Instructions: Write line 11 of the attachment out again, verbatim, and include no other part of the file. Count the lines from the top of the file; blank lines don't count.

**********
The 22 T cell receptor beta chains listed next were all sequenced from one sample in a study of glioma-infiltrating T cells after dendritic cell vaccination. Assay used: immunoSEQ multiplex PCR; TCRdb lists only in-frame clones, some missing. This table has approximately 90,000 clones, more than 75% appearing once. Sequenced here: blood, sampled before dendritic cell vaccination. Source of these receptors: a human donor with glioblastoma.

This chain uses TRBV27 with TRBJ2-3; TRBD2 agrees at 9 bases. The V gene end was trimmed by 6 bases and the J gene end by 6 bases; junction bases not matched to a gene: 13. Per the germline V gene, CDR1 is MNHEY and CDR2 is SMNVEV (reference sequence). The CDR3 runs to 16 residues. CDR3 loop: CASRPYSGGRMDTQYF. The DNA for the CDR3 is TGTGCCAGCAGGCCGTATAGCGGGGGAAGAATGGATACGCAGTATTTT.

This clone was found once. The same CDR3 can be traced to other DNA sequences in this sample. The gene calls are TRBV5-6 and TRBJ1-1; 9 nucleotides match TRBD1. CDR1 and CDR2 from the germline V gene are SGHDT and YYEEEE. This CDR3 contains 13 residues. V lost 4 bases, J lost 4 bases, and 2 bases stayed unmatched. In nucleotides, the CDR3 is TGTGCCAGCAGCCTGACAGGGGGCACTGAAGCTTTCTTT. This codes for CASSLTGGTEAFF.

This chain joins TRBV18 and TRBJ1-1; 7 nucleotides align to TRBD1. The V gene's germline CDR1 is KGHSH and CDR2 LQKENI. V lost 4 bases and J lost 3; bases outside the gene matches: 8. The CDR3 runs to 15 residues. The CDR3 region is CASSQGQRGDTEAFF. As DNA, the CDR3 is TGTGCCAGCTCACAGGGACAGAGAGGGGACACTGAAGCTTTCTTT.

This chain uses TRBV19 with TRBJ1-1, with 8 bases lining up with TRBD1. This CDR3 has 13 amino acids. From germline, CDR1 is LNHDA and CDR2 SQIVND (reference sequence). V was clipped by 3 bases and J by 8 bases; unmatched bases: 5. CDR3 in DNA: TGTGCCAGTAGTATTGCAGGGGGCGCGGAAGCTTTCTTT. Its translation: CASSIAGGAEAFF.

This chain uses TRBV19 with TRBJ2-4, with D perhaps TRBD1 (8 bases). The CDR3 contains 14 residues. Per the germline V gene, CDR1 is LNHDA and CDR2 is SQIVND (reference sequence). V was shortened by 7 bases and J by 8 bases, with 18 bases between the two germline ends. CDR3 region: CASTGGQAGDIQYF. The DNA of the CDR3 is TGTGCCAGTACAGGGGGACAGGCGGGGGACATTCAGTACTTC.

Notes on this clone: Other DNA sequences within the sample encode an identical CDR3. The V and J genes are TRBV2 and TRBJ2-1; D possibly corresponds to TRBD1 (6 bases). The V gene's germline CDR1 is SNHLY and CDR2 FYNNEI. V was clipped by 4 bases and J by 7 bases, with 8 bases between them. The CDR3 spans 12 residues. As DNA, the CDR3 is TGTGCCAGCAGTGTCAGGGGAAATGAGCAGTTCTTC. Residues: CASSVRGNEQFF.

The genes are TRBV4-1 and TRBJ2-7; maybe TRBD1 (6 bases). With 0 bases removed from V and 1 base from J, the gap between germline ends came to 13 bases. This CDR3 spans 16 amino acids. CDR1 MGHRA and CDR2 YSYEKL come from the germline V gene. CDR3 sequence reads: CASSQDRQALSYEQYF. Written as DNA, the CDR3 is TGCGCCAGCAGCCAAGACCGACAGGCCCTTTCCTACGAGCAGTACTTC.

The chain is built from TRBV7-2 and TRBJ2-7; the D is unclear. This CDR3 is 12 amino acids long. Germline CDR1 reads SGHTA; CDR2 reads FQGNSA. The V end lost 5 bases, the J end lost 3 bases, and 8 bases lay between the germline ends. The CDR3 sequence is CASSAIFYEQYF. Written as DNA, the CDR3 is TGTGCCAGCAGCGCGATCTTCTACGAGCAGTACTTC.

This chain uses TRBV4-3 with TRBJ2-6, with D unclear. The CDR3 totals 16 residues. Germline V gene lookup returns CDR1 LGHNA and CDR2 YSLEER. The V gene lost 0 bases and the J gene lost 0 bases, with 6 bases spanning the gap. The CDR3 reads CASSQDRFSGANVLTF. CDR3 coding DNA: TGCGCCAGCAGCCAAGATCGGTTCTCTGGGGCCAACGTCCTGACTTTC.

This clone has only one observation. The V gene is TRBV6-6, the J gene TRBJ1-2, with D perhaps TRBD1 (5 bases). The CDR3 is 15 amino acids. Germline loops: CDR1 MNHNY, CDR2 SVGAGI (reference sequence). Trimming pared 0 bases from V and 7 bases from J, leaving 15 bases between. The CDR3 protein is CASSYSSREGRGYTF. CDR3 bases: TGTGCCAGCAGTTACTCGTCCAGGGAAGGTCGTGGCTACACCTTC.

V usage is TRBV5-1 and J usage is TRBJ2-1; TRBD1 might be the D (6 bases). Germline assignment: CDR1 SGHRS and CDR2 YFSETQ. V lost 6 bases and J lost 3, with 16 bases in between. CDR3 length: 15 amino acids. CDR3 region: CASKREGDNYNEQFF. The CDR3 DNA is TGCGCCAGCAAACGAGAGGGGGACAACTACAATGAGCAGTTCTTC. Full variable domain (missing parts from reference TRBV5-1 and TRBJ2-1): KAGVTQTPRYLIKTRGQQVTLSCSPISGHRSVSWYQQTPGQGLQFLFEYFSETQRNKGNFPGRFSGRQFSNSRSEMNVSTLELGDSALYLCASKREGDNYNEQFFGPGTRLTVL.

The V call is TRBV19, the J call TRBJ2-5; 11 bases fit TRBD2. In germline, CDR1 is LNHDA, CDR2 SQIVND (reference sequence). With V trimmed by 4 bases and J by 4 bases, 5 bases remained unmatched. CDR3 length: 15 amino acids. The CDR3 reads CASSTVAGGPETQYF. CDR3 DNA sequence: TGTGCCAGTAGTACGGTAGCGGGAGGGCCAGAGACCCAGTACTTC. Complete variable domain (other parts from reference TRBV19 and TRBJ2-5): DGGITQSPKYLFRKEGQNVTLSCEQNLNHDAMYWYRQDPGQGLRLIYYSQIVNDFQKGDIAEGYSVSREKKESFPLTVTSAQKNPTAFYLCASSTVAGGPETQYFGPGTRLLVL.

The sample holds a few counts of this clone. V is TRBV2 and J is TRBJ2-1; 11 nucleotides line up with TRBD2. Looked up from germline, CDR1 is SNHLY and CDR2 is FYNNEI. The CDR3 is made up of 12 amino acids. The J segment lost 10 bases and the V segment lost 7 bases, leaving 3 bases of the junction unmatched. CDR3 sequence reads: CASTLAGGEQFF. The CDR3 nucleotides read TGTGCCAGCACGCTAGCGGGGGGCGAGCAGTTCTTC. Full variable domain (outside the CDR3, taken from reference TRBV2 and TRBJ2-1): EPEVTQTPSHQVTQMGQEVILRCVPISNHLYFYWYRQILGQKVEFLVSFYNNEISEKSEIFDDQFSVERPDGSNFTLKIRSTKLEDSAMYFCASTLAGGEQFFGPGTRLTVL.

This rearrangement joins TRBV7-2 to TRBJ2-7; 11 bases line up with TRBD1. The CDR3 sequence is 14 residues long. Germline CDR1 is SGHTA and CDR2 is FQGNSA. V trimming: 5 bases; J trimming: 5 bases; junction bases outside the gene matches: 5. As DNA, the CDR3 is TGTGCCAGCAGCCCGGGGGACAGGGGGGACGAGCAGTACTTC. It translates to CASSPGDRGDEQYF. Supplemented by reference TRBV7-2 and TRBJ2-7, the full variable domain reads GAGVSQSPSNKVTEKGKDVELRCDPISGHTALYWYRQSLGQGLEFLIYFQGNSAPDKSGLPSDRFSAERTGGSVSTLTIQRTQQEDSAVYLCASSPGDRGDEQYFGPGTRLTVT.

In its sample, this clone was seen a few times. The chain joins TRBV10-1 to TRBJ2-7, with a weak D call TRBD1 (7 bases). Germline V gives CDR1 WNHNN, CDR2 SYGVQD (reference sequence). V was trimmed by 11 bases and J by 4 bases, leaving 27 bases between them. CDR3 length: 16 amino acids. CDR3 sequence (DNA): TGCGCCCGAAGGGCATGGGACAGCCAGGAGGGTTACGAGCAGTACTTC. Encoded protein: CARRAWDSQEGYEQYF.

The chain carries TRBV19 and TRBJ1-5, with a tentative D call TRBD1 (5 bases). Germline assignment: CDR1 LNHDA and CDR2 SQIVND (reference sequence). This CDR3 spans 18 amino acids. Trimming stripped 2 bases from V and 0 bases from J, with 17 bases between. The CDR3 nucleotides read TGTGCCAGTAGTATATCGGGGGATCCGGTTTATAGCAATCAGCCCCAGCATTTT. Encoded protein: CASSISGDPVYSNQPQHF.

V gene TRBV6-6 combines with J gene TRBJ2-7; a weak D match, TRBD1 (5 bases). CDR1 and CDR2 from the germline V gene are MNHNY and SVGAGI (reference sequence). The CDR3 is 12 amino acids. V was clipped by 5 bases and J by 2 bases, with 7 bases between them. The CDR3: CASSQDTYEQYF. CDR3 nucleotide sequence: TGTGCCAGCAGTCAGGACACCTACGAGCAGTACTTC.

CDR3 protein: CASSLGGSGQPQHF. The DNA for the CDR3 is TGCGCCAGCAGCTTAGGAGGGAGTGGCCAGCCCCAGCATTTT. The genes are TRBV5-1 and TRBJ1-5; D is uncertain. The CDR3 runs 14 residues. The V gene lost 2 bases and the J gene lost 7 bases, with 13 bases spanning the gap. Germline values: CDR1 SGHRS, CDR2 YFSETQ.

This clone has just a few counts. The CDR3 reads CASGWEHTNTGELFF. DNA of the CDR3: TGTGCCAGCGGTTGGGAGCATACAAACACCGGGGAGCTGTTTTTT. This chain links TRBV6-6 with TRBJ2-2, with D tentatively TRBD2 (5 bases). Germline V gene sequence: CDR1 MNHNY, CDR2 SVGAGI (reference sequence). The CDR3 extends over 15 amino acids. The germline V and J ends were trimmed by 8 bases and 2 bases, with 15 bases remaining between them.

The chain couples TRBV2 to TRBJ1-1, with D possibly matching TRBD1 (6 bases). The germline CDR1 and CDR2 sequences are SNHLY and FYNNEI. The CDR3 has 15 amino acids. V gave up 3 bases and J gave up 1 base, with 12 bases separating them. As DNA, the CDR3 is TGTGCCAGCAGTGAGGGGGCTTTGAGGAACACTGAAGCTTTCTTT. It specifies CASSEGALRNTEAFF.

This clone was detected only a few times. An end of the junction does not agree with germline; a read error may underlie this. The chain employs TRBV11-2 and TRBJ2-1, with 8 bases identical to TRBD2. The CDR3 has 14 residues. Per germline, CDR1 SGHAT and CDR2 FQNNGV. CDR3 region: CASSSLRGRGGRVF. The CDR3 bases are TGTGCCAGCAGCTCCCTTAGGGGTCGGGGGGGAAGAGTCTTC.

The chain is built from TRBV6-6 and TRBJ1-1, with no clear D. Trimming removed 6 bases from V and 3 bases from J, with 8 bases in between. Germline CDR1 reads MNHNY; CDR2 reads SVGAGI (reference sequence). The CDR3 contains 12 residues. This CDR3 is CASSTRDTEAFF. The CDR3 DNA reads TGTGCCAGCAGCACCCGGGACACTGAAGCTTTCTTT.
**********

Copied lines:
This clone has only one observation. The V gene is TRBV6-6, the J gene TRBJ1-2, with D perhaps TRBD1 (5 bases). The CDR3 is 15 amino acids. Germline loops: CDR1 MNHNY, CDR2 SVGAGI (reference sequence). Trimming pared 0 bases from V and 7 bases from J, leaving 15 bases between. The CDR3 protein is CASSYSSREGRGYTF. CDR3 bases: TGTGCCAGCAGTTACTCGTCCAGGGAAGGTCGTGGCTACACCTTC.